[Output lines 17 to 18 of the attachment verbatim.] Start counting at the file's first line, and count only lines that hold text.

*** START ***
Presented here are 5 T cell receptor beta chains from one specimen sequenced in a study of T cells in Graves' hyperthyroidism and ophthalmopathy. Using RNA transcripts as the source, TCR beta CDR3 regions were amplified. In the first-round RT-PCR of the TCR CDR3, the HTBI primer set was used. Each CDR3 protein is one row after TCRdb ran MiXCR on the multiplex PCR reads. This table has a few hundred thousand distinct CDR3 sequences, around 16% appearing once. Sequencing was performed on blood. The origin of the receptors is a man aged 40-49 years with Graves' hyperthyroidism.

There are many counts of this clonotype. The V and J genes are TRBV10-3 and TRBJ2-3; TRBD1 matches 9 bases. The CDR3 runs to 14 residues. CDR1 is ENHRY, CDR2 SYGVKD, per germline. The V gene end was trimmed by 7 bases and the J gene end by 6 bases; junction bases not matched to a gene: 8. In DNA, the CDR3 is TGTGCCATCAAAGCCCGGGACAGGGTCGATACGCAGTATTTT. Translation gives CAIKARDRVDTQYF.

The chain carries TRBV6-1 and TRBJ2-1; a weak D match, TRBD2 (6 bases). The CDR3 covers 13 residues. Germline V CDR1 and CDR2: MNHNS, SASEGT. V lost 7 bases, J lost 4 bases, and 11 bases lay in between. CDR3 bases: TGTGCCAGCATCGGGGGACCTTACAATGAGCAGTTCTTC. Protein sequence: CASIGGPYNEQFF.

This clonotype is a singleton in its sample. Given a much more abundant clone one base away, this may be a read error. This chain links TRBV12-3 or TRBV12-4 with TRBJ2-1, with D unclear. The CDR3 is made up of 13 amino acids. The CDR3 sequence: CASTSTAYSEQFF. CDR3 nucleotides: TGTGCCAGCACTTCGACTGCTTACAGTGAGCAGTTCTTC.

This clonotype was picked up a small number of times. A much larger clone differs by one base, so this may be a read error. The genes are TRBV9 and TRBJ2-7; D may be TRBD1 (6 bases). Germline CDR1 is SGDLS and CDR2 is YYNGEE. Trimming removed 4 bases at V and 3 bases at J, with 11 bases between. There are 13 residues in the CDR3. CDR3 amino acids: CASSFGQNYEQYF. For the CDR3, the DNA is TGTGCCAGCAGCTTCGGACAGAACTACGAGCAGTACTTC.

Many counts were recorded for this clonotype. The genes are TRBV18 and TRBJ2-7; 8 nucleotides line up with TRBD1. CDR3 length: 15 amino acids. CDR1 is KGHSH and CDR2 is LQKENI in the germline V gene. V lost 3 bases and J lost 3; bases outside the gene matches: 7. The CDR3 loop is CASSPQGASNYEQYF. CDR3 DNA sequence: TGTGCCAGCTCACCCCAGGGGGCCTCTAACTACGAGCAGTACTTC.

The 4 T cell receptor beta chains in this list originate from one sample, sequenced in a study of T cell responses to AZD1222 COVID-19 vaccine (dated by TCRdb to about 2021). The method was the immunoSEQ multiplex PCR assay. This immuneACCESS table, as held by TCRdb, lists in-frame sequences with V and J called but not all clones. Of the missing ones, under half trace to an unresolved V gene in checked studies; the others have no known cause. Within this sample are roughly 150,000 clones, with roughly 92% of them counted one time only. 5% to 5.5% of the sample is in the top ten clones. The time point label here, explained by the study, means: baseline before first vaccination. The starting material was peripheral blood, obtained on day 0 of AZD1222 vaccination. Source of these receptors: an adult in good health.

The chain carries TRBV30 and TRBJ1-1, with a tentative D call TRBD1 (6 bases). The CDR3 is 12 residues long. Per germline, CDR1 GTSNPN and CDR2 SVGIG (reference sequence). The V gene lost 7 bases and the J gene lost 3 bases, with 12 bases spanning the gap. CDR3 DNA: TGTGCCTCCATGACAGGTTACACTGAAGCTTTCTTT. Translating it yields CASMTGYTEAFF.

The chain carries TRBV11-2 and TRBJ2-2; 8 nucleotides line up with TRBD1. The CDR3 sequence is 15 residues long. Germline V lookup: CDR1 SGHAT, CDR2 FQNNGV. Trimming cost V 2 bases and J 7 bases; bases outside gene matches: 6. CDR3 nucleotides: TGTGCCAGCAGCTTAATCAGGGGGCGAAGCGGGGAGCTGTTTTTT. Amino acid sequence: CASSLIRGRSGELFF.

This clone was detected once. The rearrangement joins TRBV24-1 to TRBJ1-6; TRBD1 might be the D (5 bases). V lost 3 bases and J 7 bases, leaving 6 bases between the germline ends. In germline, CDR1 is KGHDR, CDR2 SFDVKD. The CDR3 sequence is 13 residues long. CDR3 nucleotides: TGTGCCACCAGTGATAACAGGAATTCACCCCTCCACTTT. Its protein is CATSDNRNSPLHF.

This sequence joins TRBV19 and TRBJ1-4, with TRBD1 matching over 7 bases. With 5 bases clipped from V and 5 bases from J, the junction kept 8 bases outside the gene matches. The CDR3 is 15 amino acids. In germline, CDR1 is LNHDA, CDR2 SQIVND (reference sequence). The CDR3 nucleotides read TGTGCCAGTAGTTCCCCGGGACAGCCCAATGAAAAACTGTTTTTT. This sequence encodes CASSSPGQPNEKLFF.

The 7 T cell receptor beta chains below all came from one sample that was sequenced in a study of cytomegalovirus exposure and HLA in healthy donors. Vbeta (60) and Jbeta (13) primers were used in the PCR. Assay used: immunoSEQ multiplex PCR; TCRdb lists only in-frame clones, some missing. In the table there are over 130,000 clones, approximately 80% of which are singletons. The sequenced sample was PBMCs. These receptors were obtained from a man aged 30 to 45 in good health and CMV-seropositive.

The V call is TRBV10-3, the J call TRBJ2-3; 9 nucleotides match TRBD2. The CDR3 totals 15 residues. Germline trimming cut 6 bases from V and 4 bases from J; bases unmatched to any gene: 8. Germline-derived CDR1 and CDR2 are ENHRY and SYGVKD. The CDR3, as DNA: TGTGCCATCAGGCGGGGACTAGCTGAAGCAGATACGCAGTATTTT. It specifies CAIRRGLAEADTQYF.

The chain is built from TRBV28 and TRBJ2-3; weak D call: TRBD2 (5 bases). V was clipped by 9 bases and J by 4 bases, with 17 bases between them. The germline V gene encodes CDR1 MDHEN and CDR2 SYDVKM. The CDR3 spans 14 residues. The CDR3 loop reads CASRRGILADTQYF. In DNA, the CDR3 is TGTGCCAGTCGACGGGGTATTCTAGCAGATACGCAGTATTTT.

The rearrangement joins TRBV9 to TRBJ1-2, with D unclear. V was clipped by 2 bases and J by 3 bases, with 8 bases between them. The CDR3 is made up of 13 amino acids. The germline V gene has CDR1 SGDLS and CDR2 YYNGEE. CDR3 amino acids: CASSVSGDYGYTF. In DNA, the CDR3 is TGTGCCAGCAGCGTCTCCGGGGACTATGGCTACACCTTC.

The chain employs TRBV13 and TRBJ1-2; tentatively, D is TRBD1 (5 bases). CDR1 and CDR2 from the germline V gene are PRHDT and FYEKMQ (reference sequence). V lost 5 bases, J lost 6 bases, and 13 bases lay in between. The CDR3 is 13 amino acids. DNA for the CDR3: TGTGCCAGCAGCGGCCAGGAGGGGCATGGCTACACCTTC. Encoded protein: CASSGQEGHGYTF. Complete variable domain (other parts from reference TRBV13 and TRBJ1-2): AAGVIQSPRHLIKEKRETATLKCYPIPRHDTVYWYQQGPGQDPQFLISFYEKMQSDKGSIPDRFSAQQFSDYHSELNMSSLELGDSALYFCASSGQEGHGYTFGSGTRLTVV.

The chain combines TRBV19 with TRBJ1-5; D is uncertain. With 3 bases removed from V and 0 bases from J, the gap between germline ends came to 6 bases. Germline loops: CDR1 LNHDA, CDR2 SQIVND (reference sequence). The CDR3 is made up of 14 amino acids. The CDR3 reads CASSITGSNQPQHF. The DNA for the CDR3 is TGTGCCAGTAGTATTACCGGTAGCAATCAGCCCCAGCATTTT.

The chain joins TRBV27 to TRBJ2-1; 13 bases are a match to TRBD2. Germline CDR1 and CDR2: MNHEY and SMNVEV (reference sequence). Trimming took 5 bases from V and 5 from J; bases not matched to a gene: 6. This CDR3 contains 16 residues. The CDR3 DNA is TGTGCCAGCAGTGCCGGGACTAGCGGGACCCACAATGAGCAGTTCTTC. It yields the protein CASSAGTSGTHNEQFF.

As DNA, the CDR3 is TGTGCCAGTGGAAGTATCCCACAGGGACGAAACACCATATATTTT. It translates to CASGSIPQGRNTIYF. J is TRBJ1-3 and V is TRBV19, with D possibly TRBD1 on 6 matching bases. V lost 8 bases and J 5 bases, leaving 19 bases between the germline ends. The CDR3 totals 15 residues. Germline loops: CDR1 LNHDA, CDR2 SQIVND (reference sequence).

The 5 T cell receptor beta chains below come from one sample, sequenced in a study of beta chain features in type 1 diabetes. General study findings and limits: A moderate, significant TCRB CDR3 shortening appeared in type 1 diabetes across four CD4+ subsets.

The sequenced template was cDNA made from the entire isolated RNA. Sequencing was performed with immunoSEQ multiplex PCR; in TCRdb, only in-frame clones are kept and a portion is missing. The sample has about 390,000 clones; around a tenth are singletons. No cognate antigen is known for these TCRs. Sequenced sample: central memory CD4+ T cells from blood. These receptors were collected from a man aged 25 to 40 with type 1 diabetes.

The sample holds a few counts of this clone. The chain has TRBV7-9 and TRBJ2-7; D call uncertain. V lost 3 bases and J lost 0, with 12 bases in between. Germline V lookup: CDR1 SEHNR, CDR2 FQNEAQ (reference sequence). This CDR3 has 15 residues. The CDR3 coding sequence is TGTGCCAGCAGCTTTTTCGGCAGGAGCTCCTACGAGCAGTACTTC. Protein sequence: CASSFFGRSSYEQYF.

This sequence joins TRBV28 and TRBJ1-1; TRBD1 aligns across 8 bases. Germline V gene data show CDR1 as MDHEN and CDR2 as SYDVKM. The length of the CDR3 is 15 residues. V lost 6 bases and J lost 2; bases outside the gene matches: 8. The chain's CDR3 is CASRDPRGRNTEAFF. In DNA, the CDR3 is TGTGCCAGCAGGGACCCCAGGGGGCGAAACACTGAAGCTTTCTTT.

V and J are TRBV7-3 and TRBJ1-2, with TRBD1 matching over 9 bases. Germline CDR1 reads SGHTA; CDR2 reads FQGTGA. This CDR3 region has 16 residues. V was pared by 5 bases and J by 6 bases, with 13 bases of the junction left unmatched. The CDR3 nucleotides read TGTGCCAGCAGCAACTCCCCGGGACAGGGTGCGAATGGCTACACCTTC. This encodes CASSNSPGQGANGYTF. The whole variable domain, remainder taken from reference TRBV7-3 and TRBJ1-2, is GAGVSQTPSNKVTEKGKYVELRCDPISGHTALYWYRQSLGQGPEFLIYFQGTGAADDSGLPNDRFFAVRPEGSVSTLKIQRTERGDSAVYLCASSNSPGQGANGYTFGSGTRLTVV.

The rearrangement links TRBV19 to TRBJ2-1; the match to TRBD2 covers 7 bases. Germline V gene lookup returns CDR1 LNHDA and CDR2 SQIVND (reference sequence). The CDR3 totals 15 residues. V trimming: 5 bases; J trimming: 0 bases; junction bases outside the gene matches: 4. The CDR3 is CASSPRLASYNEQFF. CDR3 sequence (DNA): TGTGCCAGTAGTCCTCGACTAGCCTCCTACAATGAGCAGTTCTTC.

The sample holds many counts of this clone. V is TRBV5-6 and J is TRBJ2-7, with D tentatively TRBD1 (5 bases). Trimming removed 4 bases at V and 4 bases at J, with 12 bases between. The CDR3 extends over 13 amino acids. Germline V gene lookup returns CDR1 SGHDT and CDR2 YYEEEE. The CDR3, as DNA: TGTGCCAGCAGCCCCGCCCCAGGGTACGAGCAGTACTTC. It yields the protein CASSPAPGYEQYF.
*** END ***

The chain combines TRBV19 with TRBJ1-5; D is uncertain. With 3 bases removed from V and 0 bases from J, the gap between germline ends came to 6 bases. Germline loops: CDR1 LNHDA, CDR2 SQIVND (reference sequence). The CDR3 is made up of 14 amino acids. The CDR3 reads CASSITGSNQPQHF. The DNA for the CDR3 is TGTGCCAGTAGTATTACCGGTAGCAATCAGCCCCAGCATTTT.

The chain joins TRBV27 to TRBJ2-1; 13 bases are a match to TRBD2. Germline CDR1 and CDR2: MNHEY and SMNVEV (reference sequence). Trimming took 5 bases from V and 5 from J; bases not matched to a gene: 6. This CDR3 contains 16 residues. The CDR3 DNA is TGTGCCAGCAGTGCCGGGACTAGCGGGACCCACAATGAGCAGTTCTTC. It yields the protein CASSAGTSGTHNEQFF.